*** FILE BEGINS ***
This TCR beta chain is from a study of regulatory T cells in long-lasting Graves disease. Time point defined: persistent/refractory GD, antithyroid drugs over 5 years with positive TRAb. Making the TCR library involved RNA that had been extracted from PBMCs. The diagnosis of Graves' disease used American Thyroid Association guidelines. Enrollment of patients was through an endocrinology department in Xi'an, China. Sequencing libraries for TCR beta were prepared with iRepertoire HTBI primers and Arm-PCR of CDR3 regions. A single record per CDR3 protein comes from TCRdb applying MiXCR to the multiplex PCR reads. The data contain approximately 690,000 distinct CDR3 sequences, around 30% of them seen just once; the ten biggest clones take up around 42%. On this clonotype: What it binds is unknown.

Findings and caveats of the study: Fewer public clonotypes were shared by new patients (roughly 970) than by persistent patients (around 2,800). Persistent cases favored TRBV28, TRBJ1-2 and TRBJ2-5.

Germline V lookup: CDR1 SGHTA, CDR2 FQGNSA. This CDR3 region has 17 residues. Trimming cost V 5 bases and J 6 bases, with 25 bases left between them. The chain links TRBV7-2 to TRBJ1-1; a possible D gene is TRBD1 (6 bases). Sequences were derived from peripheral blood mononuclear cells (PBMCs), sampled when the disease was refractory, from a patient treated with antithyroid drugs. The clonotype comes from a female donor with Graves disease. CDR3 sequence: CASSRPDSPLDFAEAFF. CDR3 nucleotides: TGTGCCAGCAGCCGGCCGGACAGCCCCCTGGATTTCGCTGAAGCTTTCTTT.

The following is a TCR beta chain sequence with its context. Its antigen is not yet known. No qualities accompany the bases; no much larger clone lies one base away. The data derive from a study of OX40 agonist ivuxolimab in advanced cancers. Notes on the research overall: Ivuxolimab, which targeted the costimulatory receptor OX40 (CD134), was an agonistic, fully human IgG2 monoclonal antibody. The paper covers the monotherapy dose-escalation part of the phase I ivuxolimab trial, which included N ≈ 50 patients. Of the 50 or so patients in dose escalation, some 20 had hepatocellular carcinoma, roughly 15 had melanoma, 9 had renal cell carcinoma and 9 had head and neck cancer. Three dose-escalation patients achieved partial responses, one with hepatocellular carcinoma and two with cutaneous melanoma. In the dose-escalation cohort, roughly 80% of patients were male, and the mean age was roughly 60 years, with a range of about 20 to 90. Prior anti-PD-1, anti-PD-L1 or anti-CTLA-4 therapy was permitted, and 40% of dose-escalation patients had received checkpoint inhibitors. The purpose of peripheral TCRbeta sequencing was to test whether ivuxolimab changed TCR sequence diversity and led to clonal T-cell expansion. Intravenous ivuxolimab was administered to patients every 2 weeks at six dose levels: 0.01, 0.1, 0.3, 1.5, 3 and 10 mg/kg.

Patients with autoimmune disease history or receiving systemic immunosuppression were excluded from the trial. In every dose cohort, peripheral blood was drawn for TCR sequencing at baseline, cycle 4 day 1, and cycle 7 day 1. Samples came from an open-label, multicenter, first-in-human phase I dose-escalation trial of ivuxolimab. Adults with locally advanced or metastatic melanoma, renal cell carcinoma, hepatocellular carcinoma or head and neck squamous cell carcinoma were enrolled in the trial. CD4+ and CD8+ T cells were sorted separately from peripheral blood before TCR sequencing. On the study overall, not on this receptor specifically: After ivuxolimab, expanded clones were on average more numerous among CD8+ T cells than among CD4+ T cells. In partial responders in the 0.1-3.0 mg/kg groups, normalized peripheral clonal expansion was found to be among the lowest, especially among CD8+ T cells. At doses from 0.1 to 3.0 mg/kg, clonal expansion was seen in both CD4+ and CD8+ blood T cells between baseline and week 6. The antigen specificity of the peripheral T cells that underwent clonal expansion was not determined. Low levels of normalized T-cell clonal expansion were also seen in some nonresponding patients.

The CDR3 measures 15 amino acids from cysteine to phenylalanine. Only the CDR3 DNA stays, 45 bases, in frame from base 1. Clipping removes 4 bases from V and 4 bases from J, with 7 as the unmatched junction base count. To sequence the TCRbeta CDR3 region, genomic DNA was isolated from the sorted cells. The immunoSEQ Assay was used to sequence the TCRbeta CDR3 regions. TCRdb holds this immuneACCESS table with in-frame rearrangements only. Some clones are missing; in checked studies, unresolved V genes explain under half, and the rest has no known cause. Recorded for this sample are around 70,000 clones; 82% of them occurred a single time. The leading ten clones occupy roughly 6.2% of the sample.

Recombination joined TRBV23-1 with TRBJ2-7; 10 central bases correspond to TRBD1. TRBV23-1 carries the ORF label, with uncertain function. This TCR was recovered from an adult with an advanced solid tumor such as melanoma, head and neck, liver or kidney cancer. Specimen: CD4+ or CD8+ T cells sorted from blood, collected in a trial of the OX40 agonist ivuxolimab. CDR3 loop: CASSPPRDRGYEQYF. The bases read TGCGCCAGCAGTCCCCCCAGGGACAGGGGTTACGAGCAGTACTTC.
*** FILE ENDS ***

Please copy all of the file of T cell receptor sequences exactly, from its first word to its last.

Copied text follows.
This TCR beta chain is from a study of regulatory T cells in long-lasting Graves disease. Time point defined: persistent/refractory GD, antithyroid drugs over 5 years with positive TRAb. Making the TCR library involved RNA that had been extracted from PBMCs. The diagnosis of Graves' disease used American Thyroid Association guidelines. Enrollment of patients was through an endocrinology department in Xi'an, China. Sequencing libraries for TCR beta were prepared with iRepertoire HTBI primers and Arm-PCR of CDR3 regions. A single record per CDR3 protein comes from TCRdb applying MiXCR to the multiplex PCR reads. The data contain approximately 690,000 distinct CDR3 sequences, around 30% of them seen just once; the ten biggest clones take up around 42%. On this clonotype: What it binds is unknown.

Findings and caveats of the study: Fewer public clonotypes were shared by new patients (roughly 970) than by persistent patients (around 2,800). Persistent cases favored TRBV28, TRBJ1-2 and TRBJ2-5.

Germline V lookup: CDR1 SGHTA, CDR2 FQGNSA. This CDR3 region has 17 residues. Trimming cost V 5 bases and J 6 bases, with 25 bases left between them. The chain links TRBV7-2 to TRBJ1-1; a possible D gene is TRBD1 (6 bases). Sequences were derived from peripheral blood mononuclear cells (PBMCs), sampled when the disease was refractory, from a patient treated with antithyroid drugs. The clonotype comes from a female donor with Graves disease. CDR3 sequence: CASSRPDSPLDFAEAFF. CDR3 nucleotides: TGTGCCAGCAGCCGGCCGGACAGCCCCCTGGATTTCGCTGAAGCTTTCTTT.

The following is a TCR beta chain sequence with its context. Its antigen is not yet known. No qualities accompany the bases; no much larger clone lies one base away. The data derive from a study of OX40 agonist ivuxolimab in advanced cancers. Notes on the research overall: Ivuxolimab, which targeted the costimulatory receptor OX40 (CD134), was an agonistic, fully human IgG2 monoclonal antibody. The paper covers the monotherapy dose-escalation part of the phase I ivuxolimab trial, which included N ≈ 50 patients. Of the 50 or so patients in dose escalation, some 20 had hepatocellular carcinoma, roughly 15 had melanoma, 9 had renal cell carcinoma and 9 had head and neck cancer. Three dose-escalation patients achieved partial responses, one with hepatocellular carcinoma and two with cutaneous melanoma. In the dose-escalation cohort, roughly 80% of patients were male, and the mean age was roughly 60 years, with a range of about 20 to 90. Prior anti-PD-1, anti-PD-L1 or anti-CTLA-4 therapy was permitted, and 40% of dose-escalation patients had received checkpoint inhibitors. The purpose of peripheral TCRbeta sequencing was to test whether ivuxolimab changed TCR sequence diversity and led to clonal T-cell expansion. Intravenous ivuxolimab was administered to patients every 2 weeks at six dose levels: 0.01, 0.1, 0.3, 1.5, 3 and 10 mg/kg.

Patients with autoimmune disease history or receiving systemic immunosuppression were excluded from the trial. In every dose cohort, peripheral blood was drawn for TCR sequencing at baseline, cycle 4 day 1, and cycle 7 day 1. Samples came from an open-label, multicenter, first-in-human phase I dose-escalation trial of ivuxolimab. Adults with locally advanced or metastatic melanoma, renal cell carcinoma, hepatocellular carcinoma or head and neck squamous cell carcinoma were enrolled in the trial. CD4+ and CD8+ T cells were sorted separately from peripheral blood before TCR sequencing. On the study overall, not on this receptor specifically: After ivuxolimab, expanded clones were on average more numerous among CD8+ T cells than among CD4+ T cells. In partial responders in the 0.1-3.0 mg/kg groups, normalized peripheral clonal expansion was found to be among the lowest, especially among CD8+ T cells. At doses from 0.1 to 3.0 mg/kg, clonal expansion was seen in both CD4+ and CD8+ blood T cells between baseline and week 6. The antigen specificity of the peripheral T cells that underwent clonal expansion was not determined. Low levels of normalized T-cell clonal expansion were also seen in some nonresponding patients.

The CDR3 measures 15 amino acids from cysteine to phenylalanine. Only the CDR3 DNA stays, 45 bases, in frame from base 1. Clipping removes 4 bases from V and 4 bases from J, with 7 as the unmatched junction base count. To sequence the TCRbeta CDR3 region, genomic DNA was isolated from the sorted cells. The immunoSEQ Assay was used to sequence the TCRbeta CDR3 regions. TCRdb holds this immuneACCESS table with in-frame rearrangements only. Some clones are missing; in checked studies, unresolved V genes explain under half, and the rest has no known cause. Recorded for this sample are around 70,000 clones; 82% of them occurred a single time. The leading ten clones occupy roughly 6.2% of the sample.

Recombination joined TRBV23-1 with TRBJ2-7; 10 central bases correspond to TRBD1. TRBV23-1 carries the ORF label, with uncertain function. This TCR was recovered from an adult with an advanced solid tumor such as melanoma, head and neck, liver or kidney cancer. Specimen: CD4+ or CD8+ T cells sorted from blood, collected in a trial of the OX40 agonist ivuxolimab. CDR3 loop: CASSPPRDRGYEQYF. The bases read TGCGCCAGCAGTCCCCCCAGGGACAGGGGTTACGAGCAGTACTTC.